Take a look at all of the laws regarding sick leave, family leave, military leave, bereavement leave, blood donor leave, domestic violence leave, emergency responder leave and school activities leave. If you employ staff in multiple locations, you need to decide if you will create one policy that adheres to the most stringent of laws or if you will have different policies for each location. Also, understand what information you need to track with these leave benefits.
Train all managers.
Managers need to know and understand employees’ rights. They also need to be trained on how to handle, track, document, manage and schedule each of the leave requests you provide.
Inform your employees of their rights.
Informing employees of their rights will ensure they are aware of the boundaries of any leave requests. Placing this information in an employee handbook where it is easily accessible allows employees to refer to it at any time. Letting employees know about their rights also shows you care about them as individuals and want them to be able to take advantage of their benefits as a need may arise. That you are not only concerned about your business, but also the employees that help you run that business.
Nearly 2 million American workers report having been the victims of workplace violence each year, according to the Occupational Health and Safety Administration (OSHA). Common forms of workplace violence, such as threats, verbal abuse, harassment or intimidation, many of which may go unreported, need to be addressed within your policy and training strategies.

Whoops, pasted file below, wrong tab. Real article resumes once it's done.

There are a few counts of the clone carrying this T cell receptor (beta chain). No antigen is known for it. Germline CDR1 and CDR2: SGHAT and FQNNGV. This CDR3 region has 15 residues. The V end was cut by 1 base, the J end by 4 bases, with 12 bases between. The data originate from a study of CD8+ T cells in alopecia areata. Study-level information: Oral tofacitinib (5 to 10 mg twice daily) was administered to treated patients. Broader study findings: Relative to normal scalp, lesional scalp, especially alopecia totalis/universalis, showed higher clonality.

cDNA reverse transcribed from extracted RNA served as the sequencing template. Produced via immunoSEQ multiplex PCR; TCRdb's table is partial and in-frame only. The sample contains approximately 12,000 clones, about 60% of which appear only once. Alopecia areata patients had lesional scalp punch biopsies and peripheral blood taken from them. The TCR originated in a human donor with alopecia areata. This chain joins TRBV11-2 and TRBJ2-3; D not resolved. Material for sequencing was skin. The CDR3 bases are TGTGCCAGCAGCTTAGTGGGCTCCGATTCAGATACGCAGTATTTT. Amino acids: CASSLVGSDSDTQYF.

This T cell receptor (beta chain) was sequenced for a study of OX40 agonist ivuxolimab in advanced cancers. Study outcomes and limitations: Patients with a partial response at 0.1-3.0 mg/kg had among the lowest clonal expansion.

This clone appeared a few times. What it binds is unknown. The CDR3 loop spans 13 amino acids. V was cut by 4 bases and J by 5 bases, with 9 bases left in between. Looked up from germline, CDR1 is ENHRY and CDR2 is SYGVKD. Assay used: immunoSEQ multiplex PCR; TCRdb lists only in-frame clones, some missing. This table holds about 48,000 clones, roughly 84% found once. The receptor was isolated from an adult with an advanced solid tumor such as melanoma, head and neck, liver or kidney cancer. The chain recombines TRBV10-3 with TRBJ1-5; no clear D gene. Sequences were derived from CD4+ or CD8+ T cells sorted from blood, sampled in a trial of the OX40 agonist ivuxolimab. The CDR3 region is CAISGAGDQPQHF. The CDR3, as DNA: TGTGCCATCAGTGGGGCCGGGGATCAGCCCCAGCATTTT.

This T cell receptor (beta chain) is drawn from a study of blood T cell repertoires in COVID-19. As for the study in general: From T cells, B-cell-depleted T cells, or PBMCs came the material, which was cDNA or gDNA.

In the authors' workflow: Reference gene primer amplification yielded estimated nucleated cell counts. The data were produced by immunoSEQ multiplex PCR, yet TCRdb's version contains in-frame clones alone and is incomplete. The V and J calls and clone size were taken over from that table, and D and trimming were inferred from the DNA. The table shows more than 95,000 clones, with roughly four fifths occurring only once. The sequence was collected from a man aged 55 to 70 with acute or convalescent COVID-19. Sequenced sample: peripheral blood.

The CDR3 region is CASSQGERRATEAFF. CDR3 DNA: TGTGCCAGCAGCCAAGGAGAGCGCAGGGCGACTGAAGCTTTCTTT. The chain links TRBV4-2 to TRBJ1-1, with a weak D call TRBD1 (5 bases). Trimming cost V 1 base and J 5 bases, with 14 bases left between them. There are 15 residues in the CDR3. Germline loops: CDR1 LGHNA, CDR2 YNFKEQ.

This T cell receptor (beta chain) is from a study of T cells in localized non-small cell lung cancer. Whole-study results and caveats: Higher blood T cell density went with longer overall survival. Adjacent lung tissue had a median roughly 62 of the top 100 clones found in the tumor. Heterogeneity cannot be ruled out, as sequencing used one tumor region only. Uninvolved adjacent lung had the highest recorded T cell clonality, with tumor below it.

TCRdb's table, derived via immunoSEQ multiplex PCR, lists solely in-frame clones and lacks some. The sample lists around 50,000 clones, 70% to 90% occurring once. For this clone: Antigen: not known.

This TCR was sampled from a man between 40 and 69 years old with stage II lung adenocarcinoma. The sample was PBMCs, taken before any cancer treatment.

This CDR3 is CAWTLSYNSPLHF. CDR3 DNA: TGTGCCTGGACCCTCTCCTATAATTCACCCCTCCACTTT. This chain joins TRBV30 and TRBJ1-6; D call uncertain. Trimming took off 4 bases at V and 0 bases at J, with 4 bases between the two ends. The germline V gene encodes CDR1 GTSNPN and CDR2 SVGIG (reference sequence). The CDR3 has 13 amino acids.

Develop a clear zero-tolerance harassment and workplace violence policy.
State the policy clearly and specifically in your employee handbook. Remember that workplace violence can go beyond worksite employees to include patients, clients, visitors, or contractors. Your policy language should include anyone who may come in contact with your employees on the job.
Include what an employee should do if he or she is the victim or has observed an act of violence in the workplace, and what the consequences of such acts will be.
Enforce the policy regularly and consistently.
Inconsistencies lead to confusion among employees and leave employers vulnerable to lawsuits. Make sure that every manager is handling the situations in a consistent manner.
Offer regular anti-harassment and violence training sessions to your employees.
Reiterate what employees should do about known harassment and ensure management knows how to handle any incidents reported or observed. Include tips in your training sessions. For example, a manager or HR staff that needs to terminate an individual or delivers any message that may cause an employee to ‘lose it,’ should always physically position themselves in the room near an exit. It is easy to get trapped inside a room with a violent person when there are obstacles, including a person, between you and the exit.
Keep a pulse on relationships within the workplace.